Ghiyasuddin Azam Shah

Ghiyasuddin Azam Shah (1389-1410 AD/ H 792-813) the third sultan of the early Iliyas Shahi dynasty of Bengal, who devoted himself more to the task of consolidation than to conquests and annexations. But during the initial period of his reign, Ghiyasuddin Azam Shah led an expedition against kamarupa, conquered it and kept it under his control for some years. Assam Buranjis have on record that he invaded the territory of the Raja of Kamta, which was inconsequential.

Ghiyasuddin Azam Shah earned a good name for his ideal character, patronage of learning and for good administration. He had a profound regard for the law. It is on record that the sultan while practising with a bow hit the son of a widow with an arrow and caused his death. The widow appeared before the Qazi and brought a charge of murder against the sultan. Ghiyasuddin Azam Shah, being summoned by the Qazi, appeared before the court like an ordinary accused person, made graceful submission to the custodian of law and satisfied the complainant by offering a suitable indemnity in accordance with the decree. When the trial was over the Qazi stood up and praised the sultan for his regard for the law. At this the sultan remarked that he would have instantly beheaded the Qazi if he was found wanting in his duty as a judge. The Qazi smilingly retorted that he would have scourged His Majesty had he not obeyed the law. This incident conveys the whole spirit of the administration of Ghiyasuddin Azam Shah.

Himself a scholar and poet, Sultan Ghiyasuddin Azam Shah held literary men in great esteem. On occasions, he used to compose verses in Arabic and Persian. He corresponded with the famous Iranian poet Hafiz. Once he sent to him an unfinished couplet for completion and invited him to visit Bengal. Hafiz supplied the second line. He also sent another ghazal to the sultan. Ghiyasuddin Azam Shah also contributed a good deal to the development of Bengali literature; Shah Muhammad Sagir wrote his famous work, Yusuf-Zulekha, under his patronage. Probably, the sultan also ordered Krttivasa to write the Ramayana in Bengali.

Like his father (sikandar shah) and grandfather (iliyas shah), Ghiyasuddin Azam Shah had great respect and reverence for the Alims and the Sufis. He liberally patronised the learned and the pious. Of his contemporaries, shaikh alaul haq and Shaikh nur qutb alam were well known. He paid great homage to Shaikh Muzaffar Shams Balkhi of Bihar, with whom he corresponded. He gave all kinds of help to pilgrims to the holy cities of Makka and Madina. More important still, he sent immense gifts, more than once, to the people of those holy cities. It is said that he built two Madrasas there - one near the Umme- Hani gate at Makka and the other near the Gate of Peace (Bab-al-Salam) at Madina for the dissemination of Islamic learning and made suitable endowments for these institutions. These two institutions came to be known as ghiyasia madrasa. He sent thirty thousand gold coins (mithqals) for repairing the stream of Arafa.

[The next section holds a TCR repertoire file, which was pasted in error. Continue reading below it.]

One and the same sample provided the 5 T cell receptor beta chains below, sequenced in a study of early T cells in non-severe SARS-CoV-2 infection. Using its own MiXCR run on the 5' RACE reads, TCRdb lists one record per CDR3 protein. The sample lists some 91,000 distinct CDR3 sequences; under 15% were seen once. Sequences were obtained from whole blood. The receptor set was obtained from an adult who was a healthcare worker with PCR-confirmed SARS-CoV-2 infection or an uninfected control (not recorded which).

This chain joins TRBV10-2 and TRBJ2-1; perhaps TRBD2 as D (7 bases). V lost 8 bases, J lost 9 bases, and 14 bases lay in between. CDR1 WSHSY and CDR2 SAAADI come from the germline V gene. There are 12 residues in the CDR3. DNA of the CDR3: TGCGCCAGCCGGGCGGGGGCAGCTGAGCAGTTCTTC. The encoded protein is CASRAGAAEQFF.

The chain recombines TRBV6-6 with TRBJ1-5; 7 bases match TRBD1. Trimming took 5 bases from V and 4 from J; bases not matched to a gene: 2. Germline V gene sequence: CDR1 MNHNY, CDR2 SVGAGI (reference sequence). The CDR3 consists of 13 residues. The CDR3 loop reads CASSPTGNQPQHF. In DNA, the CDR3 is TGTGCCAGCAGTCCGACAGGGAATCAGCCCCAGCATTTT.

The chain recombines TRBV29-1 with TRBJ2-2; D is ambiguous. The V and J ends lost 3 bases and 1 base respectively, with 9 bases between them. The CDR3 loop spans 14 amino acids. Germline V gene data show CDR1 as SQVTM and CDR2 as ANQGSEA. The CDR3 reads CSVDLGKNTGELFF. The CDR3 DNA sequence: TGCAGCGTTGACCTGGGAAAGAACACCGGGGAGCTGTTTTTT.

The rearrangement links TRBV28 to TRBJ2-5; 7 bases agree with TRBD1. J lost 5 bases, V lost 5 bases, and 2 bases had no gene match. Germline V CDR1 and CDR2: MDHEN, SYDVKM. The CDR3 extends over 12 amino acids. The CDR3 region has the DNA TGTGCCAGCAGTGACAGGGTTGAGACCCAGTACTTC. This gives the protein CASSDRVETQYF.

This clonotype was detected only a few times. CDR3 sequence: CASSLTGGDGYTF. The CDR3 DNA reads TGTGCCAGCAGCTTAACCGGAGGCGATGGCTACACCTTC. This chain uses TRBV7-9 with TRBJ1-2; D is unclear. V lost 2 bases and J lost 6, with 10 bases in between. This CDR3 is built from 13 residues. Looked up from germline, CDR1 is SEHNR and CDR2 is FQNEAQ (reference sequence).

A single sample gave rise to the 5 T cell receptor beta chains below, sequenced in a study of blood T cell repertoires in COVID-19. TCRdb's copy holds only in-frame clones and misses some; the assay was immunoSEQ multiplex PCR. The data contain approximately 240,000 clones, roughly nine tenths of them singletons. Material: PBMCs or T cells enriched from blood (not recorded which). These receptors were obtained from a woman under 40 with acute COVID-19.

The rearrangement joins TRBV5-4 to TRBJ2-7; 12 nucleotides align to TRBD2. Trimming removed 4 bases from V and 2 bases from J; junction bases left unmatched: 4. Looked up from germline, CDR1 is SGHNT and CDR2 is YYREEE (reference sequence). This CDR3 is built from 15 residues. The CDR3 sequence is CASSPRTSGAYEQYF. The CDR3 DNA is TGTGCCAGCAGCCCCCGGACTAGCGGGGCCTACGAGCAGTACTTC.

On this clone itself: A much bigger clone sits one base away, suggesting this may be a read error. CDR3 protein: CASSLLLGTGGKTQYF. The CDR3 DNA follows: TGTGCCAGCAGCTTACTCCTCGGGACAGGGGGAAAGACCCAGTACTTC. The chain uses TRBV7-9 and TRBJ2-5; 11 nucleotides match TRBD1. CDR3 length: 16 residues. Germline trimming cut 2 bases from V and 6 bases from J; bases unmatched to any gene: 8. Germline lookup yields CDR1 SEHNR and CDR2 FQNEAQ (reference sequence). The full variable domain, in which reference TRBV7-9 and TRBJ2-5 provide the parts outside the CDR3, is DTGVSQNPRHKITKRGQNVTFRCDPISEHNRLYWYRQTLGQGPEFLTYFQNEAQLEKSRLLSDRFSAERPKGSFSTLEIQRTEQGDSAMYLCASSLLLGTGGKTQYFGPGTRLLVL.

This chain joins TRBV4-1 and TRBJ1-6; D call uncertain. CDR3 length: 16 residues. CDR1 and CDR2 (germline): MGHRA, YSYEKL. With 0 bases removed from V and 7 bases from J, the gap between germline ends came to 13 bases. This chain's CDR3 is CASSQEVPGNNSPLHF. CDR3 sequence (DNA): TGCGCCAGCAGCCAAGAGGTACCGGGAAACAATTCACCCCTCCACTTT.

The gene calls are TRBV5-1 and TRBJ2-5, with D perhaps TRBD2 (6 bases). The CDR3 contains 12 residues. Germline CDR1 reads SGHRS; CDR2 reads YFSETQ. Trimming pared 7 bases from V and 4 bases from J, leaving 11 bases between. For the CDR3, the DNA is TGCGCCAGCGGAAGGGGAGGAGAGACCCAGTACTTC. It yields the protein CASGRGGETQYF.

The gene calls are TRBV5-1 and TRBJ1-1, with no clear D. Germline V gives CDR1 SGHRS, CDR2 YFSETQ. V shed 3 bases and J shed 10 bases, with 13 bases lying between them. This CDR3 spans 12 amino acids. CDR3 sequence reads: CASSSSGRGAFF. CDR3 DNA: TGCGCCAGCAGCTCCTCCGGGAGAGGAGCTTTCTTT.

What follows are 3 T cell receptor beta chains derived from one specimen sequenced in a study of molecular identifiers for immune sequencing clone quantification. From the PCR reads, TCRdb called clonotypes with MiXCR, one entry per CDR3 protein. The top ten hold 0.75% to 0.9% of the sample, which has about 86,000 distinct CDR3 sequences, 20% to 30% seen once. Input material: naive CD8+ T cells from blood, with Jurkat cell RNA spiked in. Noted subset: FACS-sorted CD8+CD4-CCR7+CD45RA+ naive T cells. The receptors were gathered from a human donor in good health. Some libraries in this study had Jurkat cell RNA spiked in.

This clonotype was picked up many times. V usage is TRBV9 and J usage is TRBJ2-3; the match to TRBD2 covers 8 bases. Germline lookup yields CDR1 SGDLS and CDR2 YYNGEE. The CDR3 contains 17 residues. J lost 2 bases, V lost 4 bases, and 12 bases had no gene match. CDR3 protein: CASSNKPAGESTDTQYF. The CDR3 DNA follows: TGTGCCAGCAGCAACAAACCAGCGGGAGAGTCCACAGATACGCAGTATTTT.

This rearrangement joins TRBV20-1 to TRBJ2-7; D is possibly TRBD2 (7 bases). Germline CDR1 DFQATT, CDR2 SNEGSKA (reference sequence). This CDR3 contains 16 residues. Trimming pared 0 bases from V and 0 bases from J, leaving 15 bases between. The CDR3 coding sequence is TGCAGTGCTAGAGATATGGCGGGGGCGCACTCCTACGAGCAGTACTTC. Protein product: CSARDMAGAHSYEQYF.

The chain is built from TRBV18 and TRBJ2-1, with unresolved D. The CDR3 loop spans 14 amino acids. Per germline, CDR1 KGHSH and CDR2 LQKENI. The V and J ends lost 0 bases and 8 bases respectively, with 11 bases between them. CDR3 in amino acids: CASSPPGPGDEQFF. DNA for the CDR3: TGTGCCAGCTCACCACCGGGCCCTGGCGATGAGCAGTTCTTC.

Ghiyasuddin Azam Shah is known for his friendly relations with foreign countries. It has already been mentioned that he had friendly correspondence with Poet Hafiz of Shiraj and sent envoys to Makka and Madina on several occasions. We have two more instances of his desire to establish friendly relations with foreign powers: one with the Kingdom of Jaunpur and the other with China. It is recorded that Ghiyasuddin sent his envoys to Khwaja Jahan of Jaunpur and sent elephants as gifts to him. He cultivated friendship with Young-Io, the contemporary emperor of China. He sent ambassadors to China in 1405, 1408 and 1409 AD. The Chinese emperor received the envoys cordially and reciprocated by sending envoys with valuable presents for the sultan of Bengal.

Another aspect of Ghiyasuddin Azam Shah's reign was that the Hindus gained much prominence in his court and this led to the rise of raja ganesha, the zamindar of Bhaturiya (in Dinajpur district). Ghiyasuddin Azam Shah died in 814 AH/1411 AD. It is suspected that Raja Ganesha treacherously killed the sultan.

Ghiyasuddin Azam Shah, a very interesting personality, was a great sultan of the early Iliyas Shahi dynasty. The events of his life are so variegated that he may be compared to a prince in a fairy tale. [ABM Shamsuddin Ahmed]